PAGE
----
for several days, then on earth worms and boiled cracked,
wheat. The feeding is done by lowering shallow dishes!
Into the -water. Jetting them lower and lower as cold
weather approaches and the fish grow older.
Carp Culture on Huge Scale.
Carp culture Is carried on on a huge scale all over the
kingdom, and the carp ponds adjoin the rice paddles every
where. The people of Unkural Mura, In Shinano, raised
23,000,000 carp In one year for the market in the eastern
provinces, and this In connection with rice culture.
Great care Is taken In the feeding and the flavor of
the carp Is practically made to order, some carp raisers
creating a huge demand for their flsh by the careful
The eel, carp, .and gray mullet are frequently raised
together with the turtles. They are fed abundantly ui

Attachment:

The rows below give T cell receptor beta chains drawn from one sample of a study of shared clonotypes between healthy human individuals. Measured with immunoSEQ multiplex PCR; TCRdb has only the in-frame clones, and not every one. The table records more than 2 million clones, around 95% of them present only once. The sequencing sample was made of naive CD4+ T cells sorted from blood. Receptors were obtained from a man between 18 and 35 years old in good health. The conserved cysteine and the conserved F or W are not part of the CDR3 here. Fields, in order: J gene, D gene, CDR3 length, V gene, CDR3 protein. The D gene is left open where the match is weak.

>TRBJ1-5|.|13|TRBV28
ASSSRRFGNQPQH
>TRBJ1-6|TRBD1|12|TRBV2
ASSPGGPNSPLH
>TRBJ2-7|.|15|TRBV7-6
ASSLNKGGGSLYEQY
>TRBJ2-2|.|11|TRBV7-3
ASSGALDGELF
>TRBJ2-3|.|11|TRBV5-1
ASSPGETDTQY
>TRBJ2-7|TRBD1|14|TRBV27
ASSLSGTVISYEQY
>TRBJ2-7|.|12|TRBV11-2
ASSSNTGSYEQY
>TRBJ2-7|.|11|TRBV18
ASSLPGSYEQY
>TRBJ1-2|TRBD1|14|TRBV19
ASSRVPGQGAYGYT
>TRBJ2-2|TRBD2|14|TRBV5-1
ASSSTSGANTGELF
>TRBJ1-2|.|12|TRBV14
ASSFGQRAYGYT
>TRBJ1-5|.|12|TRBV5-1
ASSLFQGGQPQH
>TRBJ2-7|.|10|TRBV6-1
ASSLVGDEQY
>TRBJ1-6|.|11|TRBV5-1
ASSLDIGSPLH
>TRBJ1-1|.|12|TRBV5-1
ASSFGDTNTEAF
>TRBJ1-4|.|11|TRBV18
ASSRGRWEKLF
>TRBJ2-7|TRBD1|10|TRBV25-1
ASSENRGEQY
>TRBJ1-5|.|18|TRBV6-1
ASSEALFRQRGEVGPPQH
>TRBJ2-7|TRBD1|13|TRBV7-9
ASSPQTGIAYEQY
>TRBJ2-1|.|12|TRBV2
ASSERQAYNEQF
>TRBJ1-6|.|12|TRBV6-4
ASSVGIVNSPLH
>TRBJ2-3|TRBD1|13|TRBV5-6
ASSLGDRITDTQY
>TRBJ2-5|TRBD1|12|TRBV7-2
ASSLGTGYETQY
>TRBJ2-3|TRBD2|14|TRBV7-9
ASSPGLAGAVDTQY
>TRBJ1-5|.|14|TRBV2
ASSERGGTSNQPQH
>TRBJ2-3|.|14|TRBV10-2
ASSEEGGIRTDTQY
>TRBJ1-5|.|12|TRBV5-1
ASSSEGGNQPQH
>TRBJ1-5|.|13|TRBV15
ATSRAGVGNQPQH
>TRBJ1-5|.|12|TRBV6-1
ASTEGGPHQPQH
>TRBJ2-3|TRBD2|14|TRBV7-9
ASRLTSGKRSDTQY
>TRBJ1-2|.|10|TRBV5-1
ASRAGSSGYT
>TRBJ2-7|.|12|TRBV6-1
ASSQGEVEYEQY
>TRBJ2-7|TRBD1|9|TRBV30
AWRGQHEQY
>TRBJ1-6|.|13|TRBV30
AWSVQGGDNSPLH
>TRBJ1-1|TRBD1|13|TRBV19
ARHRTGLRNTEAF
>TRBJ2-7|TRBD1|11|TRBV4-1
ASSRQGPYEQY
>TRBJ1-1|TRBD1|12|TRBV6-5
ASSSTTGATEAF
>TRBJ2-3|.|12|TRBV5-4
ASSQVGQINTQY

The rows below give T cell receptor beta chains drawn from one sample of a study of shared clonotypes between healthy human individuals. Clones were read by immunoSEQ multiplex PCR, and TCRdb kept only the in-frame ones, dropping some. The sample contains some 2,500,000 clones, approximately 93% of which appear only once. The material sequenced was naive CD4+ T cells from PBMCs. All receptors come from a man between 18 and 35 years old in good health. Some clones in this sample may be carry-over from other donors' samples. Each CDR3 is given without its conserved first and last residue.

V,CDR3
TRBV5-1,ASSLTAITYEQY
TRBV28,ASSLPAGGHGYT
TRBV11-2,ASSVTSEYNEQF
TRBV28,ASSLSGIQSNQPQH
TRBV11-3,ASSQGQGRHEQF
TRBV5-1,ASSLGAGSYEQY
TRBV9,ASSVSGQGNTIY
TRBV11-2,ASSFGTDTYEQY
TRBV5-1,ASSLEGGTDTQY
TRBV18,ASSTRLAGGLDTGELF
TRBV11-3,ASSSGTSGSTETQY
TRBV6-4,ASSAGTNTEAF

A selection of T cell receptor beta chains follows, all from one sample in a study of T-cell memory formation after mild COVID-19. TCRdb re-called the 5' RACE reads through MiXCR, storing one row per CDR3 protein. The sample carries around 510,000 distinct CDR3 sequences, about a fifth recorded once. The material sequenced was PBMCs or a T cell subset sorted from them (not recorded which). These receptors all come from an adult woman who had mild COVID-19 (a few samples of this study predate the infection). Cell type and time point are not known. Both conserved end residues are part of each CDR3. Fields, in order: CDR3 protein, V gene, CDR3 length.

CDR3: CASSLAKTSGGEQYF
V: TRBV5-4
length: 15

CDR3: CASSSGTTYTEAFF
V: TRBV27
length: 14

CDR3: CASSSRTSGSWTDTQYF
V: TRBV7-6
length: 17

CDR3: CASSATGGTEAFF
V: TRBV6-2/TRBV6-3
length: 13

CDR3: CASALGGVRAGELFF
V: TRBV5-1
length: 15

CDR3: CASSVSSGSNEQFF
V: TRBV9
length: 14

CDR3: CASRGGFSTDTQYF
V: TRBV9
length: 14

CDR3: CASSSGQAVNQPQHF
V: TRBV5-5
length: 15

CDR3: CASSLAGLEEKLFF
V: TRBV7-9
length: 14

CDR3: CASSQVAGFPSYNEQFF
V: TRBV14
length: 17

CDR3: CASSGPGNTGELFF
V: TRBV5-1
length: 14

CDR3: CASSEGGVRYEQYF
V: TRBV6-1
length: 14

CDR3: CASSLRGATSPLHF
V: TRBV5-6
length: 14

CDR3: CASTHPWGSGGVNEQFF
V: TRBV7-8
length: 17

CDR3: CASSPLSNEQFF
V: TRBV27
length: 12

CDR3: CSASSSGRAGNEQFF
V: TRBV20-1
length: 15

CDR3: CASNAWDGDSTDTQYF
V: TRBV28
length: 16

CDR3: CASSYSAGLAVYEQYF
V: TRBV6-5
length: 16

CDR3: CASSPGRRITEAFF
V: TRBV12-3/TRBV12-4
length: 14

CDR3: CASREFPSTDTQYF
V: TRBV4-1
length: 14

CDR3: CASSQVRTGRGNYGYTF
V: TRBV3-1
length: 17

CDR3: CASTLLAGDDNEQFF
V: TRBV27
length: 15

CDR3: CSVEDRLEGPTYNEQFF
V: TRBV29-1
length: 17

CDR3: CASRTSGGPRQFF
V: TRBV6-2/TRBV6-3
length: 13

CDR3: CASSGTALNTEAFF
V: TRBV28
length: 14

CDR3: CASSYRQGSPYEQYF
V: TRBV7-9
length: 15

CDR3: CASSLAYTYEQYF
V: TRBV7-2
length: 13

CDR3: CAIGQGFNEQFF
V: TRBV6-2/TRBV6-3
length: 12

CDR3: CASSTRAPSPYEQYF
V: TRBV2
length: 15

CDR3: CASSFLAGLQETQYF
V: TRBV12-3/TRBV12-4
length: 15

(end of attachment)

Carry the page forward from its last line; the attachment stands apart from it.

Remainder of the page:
crushed mollusks, flsh worms, and such food. Hattori
has developed eel culture as he has turtle farming, but he
, has no monopoly. The eels are marketed between the
second and third years and yield enormous profit on the
feeding. The feeding scene is wonderful, the entire pond
seeming alive with the squirming eels, tens of thousands
of them tangling Into knots to reach the food. .
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There Is no limit, practically, to the demand for the
cil and the gray mullet, and those who are raising them
c innot produce enough, despite the rapid enlargement
of the establishments.
Oyster farming, though. Is the most extensive of the
marine cultivation. The tide lands around the islands
are divided off Into minute concessions, and each little